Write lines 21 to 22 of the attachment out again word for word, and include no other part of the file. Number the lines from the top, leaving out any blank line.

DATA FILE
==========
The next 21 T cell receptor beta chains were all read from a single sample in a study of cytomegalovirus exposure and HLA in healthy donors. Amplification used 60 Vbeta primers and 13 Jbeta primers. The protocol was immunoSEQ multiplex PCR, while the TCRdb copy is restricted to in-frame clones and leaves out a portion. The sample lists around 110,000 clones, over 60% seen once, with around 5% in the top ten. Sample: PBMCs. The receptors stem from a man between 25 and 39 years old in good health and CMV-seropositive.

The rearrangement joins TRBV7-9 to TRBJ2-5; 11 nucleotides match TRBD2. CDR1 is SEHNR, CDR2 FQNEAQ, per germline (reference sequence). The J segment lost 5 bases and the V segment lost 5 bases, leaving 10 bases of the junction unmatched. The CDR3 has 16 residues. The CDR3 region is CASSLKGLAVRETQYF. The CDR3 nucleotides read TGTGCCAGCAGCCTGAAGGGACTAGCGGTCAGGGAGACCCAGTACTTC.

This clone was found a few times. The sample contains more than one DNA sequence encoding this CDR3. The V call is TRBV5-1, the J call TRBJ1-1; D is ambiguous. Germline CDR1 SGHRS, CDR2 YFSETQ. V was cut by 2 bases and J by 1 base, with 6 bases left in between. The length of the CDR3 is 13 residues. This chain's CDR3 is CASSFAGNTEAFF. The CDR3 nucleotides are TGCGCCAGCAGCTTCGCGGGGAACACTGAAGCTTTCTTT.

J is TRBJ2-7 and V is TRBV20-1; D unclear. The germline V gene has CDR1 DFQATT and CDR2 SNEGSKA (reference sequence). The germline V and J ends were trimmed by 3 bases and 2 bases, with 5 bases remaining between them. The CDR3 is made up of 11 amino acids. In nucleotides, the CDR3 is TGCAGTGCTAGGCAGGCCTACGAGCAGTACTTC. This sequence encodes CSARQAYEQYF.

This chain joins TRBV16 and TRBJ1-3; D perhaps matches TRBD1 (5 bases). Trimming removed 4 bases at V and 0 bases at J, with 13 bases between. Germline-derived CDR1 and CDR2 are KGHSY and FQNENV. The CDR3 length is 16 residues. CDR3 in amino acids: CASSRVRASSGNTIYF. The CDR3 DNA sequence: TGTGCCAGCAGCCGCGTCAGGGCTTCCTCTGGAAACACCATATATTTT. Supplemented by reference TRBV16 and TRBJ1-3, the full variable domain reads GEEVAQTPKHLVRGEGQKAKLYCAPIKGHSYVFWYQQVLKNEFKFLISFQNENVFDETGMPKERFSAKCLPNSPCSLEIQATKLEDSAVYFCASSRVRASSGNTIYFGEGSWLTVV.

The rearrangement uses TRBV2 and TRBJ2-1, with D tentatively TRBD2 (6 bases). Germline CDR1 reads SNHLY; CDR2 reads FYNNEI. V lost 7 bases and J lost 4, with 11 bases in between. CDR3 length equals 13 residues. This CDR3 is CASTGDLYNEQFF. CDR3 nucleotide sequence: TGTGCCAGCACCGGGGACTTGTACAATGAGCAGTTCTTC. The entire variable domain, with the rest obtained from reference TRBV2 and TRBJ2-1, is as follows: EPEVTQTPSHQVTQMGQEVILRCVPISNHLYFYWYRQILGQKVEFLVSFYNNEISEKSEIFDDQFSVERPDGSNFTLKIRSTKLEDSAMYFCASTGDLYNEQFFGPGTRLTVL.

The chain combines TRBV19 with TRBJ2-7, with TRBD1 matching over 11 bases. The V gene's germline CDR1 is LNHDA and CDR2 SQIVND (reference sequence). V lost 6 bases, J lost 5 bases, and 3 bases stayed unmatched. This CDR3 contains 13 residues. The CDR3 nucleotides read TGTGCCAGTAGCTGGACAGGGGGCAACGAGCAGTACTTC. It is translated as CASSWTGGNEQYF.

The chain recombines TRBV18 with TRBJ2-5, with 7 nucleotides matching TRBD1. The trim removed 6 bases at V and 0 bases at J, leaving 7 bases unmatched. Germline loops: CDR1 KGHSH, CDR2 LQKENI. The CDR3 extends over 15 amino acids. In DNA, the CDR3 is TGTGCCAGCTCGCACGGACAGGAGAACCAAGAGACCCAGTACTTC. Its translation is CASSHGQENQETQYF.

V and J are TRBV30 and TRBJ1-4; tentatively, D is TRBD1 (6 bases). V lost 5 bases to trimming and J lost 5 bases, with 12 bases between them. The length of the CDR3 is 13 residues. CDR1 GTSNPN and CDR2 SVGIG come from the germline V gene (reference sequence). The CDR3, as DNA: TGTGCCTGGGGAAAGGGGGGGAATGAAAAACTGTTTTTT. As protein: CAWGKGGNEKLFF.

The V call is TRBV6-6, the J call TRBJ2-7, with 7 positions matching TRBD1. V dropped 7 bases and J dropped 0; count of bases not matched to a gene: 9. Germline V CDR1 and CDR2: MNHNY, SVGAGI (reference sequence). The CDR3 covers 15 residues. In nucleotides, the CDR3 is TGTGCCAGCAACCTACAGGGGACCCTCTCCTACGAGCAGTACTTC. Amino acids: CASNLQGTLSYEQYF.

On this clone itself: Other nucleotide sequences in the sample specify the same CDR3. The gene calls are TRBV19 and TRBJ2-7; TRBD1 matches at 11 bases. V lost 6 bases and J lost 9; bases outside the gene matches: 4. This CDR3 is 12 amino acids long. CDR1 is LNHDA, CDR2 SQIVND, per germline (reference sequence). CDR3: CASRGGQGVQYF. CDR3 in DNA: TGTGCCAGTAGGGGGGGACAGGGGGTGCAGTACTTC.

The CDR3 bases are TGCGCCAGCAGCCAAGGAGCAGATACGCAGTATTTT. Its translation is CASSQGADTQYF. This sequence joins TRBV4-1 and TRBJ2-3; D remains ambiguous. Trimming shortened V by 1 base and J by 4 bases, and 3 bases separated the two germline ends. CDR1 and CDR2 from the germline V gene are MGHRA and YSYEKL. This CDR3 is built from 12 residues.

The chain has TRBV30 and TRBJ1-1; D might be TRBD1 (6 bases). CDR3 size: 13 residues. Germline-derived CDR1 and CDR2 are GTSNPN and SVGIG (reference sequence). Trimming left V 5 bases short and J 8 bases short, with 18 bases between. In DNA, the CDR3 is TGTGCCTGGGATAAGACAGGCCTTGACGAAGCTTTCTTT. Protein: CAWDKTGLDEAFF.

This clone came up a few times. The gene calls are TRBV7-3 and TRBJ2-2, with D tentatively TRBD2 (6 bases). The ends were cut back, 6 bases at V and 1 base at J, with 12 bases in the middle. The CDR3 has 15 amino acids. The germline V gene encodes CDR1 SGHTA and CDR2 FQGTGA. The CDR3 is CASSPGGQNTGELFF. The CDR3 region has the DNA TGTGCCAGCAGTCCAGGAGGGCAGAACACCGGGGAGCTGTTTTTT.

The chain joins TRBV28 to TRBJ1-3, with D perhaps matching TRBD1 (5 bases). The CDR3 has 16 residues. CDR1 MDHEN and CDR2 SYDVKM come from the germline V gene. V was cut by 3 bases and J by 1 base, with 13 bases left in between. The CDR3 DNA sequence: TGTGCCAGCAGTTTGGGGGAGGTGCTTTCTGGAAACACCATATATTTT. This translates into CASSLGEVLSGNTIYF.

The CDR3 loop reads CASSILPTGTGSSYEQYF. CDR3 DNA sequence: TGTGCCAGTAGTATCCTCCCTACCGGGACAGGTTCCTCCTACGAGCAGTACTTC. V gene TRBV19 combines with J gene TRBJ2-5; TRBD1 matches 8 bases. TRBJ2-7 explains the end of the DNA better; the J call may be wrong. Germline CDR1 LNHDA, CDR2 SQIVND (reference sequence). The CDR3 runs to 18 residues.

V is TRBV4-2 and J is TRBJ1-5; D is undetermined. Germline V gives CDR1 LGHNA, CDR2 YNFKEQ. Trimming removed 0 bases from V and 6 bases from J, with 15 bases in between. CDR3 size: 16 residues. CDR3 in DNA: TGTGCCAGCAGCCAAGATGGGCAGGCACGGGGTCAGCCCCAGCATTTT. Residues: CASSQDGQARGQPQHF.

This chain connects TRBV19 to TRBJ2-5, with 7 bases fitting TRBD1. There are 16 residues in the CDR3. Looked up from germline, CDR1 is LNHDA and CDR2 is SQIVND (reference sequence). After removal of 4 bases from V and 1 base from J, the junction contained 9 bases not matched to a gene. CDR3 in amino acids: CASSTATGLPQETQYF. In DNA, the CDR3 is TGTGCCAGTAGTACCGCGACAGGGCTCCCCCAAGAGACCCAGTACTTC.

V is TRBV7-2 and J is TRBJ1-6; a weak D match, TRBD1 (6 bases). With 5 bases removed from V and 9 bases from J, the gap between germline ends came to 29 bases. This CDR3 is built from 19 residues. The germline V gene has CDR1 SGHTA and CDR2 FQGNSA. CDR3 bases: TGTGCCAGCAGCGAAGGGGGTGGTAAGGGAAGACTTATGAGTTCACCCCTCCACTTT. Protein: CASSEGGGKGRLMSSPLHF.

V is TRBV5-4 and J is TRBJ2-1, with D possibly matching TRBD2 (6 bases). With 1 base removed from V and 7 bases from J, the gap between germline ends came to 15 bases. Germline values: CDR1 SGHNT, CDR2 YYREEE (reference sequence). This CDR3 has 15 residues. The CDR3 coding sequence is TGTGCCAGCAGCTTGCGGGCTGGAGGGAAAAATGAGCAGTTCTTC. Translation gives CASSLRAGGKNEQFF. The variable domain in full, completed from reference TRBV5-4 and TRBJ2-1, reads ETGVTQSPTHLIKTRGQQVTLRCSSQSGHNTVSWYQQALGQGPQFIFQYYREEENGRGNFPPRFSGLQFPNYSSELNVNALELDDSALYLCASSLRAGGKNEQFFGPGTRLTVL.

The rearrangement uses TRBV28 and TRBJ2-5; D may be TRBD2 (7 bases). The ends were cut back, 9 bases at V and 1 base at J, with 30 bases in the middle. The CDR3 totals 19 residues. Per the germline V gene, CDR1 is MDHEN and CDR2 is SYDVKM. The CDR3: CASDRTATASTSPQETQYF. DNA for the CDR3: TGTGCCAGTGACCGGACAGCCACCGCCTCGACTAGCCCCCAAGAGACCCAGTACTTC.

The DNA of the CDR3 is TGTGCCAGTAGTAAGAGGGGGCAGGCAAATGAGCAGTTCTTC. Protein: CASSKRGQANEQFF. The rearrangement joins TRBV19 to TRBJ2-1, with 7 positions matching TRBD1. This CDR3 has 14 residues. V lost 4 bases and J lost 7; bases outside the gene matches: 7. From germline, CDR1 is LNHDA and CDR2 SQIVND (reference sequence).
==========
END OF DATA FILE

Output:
The rearrangement uses TRBV28 and TRBJ2-5; D may be TRBD2 (7 bases). The ends were cut back, 9 bases at V and 1 base at J, with 30 bases in the middle. The CDR3 totals 19 residues. Per the germline V gene, CDR1 is MDHEN and CDR2 is SYDVKM. The CDR3: CASDRTATASTSPQETQYF. DNA for the CDR3: TGTGCCAGTGACCGGACAGCCACCGCCTCGACTAGCCCCCAAGAGACCCAGTACTTC.

The DNA of the CDR3 is TGTGCCAGTAGTAAGAGGGGGCAGGCAAATGAGCAGTTCTTC. Protein: CASSKRGQANEQFF. The rearrangement joins TRBV19 to TRBJ2-1, with 7 positions matching TRBD1. This CDR3 has 14 residues. V lost 4 bases and J lost 7; bases outside the gene matches: 7. From germline, CDR1 is LNHDA and CDR2 SQIVND (reference sequence).